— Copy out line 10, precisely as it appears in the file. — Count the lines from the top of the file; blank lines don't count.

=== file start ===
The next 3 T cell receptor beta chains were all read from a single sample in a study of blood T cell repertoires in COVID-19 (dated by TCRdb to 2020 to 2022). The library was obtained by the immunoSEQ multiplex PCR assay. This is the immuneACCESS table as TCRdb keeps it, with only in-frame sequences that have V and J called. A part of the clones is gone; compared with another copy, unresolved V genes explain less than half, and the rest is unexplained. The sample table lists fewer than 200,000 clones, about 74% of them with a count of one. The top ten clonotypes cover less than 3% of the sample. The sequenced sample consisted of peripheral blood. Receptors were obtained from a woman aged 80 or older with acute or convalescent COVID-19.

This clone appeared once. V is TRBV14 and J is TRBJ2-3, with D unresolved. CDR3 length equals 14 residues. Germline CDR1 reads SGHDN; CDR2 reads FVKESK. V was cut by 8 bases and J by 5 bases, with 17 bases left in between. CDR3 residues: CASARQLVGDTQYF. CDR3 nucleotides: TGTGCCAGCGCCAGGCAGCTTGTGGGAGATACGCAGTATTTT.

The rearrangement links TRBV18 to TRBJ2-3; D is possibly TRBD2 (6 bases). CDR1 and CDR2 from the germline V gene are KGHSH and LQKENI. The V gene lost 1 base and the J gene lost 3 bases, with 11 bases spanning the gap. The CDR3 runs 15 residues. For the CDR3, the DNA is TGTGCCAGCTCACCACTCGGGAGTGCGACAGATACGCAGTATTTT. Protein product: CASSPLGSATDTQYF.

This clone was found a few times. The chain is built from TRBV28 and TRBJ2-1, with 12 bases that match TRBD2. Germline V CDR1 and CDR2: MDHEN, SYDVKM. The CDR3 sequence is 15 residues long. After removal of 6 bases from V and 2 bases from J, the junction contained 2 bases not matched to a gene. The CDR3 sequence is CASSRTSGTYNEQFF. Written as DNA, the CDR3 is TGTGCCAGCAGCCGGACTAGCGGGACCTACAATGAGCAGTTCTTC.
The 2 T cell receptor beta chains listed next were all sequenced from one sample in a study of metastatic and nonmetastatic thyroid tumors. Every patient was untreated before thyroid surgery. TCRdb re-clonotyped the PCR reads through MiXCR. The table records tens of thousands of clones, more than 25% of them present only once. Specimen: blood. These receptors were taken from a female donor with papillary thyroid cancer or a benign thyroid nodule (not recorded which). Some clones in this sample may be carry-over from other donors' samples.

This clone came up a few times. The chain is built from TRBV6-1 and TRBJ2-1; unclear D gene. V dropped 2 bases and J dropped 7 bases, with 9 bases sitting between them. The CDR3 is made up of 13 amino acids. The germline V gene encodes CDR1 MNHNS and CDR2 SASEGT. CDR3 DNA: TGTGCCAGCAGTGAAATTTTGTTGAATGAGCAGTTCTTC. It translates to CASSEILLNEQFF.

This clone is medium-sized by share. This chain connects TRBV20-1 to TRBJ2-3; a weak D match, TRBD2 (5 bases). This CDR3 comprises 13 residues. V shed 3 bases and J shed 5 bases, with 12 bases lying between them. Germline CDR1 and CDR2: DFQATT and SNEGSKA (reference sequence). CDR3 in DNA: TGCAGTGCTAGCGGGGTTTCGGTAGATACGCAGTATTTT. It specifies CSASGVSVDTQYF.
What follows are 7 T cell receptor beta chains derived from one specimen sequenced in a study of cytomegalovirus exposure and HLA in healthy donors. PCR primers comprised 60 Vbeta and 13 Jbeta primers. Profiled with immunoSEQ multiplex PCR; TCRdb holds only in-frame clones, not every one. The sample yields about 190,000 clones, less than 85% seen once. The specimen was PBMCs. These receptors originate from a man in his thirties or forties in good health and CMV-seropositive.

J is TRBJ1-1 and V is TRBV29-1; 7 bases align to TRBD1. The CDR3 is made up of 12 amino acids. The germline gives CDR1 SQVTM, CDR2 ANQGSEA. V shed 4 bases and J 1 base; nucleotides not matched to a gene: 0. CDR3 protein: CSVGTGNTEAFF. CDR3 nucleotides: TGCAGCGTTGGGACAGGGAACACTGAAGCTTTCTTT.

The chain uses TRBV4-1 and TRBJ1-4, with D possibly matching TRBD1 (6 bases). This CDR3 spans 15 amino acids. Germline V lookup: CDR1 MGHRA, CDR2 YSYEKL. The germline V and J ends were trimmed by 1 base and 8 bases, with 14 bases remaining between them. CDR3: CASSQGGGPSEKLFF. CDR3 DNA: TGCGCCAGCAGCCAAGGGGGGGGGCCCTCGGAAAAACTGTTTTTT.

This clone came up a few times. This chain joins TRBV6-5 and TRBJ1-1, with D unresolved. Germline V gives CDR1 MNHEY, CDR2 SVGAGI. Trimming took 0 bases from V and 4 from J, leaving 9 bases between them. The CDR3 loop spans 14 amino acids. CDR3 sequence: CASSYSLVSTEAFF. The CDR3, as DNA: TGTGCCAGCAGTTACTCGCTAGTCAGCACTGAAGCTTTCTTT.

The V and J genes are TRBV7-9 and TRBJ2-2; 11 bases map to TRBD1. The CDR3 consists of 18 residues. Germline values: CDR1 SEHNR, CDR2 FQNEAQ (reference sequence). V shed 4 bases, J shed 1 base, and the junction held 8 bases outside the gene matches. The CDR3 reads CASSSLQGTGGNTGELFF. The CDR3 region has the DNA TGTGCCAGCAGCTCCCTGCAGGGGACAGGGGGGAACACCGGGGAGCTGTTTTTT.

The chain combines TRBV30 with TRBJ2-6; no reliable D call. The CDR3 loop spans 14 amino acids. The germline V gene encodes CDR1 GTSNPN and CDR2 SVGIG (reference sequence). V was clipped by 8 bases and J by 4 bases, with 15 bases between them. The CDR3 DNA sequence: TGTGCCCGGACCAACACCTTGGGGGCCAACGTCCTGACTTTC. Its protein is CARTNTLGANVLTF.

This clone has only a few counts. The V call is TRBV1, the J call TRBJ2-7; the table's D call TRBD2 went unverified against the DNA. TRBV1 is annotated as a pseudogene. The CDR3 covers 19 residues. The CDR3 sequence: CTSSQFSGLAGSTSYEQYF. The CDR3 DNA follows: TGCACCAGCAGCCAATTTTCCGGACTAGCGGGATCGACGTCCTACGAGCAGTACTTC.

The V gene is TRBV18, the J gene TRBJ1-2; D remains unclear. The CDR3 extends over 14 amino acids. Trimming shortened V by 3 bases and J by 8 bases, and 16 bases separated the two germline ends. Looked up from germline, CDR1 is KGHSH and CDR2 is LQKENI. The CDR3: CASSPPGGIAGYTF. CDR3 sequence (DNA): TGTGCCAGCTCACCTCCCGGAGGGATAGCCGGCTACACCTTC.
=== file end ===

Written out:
The chain uses TRBV4-1 and TRBJ1-4, with D possibly matching TRBD1 (6 bases). This CDR3 spans 15 amino acids. Germline V lookup: CDR1 MGHRA, CDR2 YSYEKL. The germline V and J ends were trimmed by 1 base and 8 bases, with 14 bases remaining between them. CDR3: CASSQGGGPSEKLFF. CDR3 DNA: TGCGCCAGCAGCCAAGGGGGGGGGCCCTCGGAAAAACTGTTTTTT.